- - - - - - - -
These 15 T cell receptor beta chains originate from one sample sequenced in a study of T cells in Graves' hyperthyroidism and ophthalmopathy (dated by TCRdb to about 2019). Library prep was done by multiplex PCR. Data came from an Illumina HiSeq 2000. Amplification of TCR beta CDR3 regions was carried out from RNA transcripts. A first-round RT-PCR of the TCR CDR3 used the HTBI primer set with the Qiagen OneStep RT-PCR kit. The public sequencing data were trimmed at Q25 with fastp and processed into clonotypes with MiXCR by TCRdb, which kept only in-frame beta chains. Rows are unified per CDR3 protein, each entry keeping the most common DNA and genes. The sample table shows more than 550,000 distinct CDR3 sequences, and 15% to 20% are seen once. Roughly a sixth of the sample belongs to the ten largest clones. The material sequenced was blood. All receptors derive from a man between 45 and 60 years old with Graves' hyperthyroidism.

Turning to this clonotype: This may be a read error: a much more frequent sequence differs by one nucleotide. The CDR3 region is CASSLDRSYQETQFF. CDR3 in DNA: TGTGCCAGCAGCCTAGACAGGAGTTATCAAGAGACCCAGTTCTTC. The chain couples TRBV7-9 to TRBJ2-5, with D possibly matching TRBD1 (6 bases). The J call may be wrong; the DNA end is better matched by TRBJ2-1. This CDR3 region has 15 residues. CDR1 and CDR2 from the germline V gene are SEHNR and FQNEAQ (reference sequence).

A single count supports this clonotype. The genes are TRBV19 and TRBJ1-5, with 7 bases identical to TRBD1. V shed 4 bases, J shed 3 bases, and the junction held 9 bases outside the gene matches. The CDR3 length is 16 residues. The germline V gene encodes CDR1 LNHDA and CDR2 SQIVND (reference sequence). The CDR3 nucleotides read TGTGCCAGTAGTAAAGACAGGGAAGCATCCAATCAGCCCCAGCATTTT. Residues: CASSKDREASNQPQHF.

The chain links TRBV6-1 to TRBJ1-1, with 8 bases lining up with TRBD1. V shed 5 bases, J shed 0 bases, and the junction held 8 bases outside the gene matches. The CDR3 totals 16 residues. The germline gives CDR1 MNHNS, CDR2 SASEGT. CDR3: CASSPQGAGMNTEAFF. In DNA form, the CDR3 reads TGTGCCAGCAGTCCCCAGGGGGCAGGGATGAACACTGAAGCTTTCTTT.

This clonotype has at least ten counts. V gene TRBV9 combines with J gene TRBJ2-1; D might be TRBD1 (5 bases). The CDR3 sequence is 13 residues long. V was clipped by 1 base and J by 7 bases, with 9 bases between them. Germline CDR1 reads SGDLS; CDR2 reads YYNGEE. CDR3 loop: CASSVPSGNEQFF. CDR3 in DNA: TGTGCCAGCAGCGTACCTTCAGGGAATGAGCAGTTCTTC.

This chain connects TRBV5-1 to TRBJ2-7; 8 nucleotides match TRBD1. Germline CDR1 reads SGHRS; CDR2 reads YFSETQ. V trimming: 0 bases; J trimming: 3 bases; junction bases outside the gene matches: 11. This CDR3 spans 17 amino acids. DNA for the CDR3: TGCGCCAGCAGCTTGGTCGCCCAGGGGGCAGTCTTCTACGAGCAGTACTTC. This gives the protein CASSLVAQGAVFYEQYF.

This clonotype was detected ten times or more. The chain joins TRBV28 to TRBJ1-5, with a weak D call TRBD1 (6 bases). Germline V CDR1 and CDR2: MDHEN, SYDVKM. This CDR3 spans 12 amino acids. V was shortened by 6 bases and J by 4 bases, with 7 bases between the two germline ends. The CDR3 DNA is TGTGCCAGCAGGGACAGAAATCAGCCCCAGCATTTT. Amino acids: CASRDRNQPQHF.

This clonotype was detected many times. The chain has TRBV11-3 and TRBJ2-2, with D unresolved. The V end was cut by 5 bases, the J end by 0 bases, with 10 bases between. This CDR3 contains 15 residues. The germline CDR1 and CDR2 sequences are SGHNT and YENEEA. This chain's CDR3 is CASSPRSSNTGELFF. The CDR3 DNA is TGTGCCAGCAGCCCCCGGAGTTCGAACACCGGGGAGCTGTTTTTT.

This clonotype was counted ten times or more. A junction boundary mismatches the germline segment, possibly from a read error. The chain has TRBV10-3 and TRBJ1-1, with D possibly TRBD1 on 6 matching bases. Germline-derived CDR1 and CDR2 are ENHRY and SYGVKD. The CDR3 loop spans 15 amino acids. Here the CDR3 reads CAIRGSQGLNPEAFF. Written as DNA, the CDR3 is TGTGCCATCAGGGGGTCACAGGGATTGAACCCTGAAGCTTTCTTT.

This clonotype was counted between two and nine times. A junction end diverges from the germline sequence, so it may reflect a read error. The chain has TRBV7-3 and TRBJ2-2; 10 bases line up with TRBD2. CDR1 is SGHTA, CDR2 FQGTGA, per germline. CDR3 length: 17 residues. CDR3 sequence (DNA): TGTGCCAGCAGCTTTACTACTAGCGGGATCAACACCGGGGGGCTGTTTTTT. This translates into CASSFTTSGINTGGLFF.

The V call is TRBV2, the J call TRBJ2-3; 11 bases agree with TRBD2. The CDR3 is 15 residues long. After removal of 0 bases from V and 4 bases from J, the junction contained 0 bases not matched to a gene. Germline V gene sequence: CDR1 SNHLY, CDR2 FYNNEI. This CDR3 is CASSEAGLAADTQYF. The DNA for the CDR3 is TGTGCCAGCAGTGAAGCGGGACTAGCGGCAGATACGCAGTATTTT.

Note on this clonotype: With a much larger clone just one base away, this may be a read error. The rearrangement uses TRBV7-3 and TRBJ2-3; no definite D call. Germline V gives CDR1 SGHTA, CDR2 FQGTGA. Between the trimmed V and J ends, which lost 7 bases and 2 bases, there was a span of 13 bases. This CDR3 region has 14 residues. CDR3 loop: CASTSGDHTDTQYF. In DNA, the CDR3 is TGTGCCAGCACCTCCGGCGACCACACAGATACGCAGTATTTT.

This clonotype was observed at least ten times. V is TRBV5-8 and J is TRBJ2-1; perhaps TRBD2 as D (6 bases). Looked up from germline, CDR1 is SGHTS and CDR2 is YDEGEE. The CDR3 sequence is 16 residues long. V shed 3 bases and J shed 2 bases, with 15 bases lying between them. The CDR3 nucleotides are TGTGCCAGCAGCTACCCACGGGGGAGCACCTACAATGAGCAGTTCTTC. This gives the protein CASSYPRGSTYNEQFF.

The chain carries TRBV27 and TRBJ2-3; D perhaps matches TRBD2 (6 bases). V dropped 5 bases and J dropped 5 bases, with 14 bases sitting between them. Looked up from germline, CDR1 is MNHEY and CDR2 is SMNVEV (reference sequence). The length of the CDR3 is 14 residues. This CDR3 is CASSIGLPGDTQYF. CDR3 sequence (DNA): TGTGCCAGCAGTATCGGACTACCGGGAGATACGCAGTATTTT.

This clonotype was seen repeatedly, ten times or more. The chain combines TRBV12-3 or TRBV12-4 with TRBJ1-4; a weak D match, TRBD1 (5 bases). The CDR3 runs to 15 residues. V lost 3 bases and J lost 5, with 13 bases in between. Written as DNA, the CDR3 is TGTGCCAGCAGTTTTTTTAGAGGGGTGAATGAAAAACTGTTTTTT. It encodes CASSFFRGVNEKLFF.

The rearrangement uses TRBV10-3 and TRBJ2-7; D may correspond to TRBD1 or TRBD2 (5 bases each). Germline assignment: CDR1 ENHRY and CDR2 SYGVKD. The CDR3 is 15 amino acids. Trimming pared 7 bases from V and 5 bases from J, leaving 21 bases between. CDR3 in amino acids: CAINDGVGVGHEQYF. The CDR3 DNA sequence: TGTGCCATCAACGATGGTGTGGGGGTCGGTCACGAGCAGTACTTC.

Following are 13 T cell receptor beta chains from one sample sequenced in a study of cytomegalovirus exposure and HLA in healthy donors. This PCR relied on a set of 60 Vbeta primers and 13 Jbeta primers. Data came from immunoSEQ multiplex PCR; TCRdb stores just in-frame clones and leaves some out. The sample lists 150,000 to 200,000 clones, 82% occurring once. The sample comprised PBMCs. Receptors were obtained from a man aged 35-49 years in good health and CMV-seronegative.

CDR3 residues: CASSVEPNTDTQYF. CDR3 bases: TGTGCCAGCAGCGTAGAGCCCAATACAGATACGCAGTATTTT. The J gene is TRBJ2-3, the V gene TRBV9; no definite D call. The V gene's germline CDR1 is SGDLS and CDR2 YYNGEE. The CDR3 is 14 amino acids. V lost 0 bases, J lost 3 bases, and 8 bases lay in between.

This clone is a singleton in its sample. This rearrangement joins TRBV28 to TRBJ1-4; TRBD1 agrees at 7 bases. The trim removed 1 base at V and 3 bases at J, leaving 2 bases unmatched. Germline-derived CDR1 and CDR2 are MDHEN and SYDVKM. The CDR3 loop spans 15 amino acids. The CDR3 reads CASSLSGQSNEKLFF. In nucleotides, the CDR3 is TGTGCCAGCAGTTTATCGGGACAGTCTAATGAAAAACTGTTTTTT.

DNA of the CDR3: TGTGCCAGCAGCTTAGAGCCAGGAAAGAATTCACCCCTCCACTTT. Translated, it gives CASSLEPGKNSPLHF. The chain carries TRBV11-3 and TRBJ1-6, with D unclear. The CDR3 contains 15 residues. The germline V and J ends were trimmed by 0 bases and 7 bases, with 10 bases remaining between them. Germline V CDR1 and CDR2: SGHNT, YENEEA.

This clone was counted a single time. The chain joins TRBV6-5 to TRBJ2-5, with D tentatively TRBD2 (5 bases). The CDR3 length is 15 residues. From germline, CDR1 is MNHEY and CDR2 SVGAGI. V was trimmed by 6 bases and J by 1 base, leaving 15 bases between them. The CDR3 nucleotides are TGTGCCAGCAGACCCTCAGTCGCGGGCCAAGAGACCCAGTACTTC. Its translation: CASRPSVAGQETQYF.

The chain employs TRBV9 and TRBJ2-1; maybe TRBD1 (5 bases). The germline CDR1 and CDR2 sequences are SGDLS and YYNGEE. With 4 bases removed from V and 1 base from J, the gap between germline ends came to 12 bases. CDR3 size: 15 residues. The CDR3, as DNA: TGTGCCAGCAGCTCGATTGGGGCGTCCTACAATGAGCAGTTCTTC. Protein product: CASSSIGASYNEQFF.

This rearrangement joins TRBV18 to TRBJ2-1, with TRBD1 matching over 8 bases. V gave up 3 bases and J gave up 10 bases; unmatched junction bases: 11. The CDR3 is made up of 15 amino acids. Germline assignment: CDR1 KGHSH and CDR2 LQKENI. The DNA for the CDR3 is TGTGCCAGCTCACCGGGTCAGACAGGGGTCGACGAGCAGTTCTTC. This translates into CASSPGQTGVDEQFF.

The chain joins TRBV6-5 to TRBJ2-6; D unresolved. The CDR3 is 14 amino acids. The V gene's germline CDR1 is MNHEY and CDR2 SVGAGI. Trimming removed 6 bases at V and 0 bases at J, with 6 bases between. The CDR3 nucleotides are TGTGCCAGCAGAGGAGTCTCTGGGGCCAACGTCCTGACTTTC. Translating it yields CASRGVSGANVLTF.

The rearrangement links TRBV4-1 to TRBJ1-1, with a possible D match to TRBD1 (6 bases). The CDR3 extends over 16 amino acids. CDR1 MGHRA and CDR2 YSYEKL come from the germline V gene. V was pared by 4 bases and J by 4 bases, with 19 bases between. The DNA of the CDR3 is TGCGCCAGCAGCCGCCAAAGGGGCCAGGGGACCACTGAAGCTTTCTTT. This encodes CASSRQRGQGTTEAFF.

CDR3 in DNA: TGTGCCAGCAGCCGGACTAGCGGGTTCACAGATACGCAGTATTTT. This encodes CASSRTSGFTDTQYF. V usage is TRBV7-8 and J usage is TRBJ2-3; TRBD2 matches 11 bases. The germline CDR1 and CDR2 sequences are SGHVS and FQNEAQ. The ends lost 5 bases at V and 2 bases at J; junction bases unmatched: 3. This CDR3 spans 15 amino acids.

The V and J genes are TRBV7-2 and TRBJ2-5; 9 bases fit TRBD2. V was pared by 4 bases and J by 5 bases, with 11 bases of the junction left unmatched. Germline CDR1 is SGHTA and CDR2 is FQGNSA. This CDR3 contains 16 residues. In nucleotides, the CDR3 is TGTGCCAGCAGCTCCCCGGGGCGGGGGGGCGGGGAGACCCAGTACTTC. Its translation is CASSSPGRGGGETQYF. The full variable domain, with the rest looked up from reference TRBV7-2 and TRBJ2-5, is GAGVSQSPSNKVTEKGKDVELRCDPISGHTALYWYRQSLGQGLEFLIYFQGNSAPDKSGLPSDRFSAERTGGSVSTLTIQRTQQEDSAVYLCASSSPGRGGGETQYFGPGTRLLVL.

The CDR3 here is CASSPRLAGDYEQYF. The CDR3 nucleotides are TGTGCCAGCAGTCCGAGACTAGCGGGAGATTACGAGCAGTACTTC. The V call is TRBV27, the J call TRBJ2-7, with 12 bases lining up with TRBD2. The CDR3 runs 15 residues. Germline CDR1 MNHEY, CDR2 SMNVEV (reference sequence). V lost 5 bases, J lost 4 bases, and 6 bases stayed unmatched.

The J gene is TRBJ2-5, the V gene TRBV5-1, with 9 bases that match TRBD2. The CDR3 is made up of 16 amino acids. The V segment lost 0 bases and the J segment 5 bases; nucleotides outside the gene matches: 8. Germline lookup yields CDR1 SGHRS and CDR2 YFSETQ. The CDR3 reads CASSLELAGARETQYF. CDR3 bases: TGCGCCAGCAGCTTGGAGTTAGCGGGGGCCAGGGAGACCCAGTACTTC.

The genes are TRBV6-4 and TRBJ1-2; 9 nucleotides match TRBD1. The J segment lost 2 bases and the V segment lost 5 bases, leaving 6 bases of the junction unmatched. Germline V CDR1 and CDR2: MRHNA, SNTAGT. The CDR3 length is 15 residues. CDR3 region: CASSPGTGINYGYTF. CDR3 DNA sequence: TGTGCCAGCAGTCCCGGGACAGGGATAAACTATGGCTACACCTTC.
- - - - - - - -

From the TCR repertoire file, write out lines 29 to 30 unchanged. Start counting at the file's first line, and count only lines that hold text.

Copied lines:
The J gene is TRBJ2-5, the V gene TRBV5-1, with 9 bases that match TRBD2. The CDR3 is made up of 16 amino acids. The V segment lost 0 bases and the J segment 5 bases; nucleotides outside the gene matches: 8. Germline lookup yields CDR1 SGHRS and CDR2 YFSETQ. The CDR3 reads CASSLELAGARETQYF. CDR3 bases: TGCGCCAGCAGCTTGGAGTTAGCGGGGGCCAGGGAGACCCAGTACTTC.

The genes are TRBV6-4 and TRBJ1-2; 9 nucleotides match TRBD1. The J segment lost 2 bases and the V segment lost 5 bases, leaving 6 bases of the junction unmatched. Germline V CDR1 and CDR2: MRHNA, SNTAGT. The CDR3 length is 15 residues. CDR3 region: CASSPGTGINYGYTF. CDR3 DNA sequence: TGTGCCAGCAGTCCCGGGACAGGGATAAACTATGGCTACACCTTC.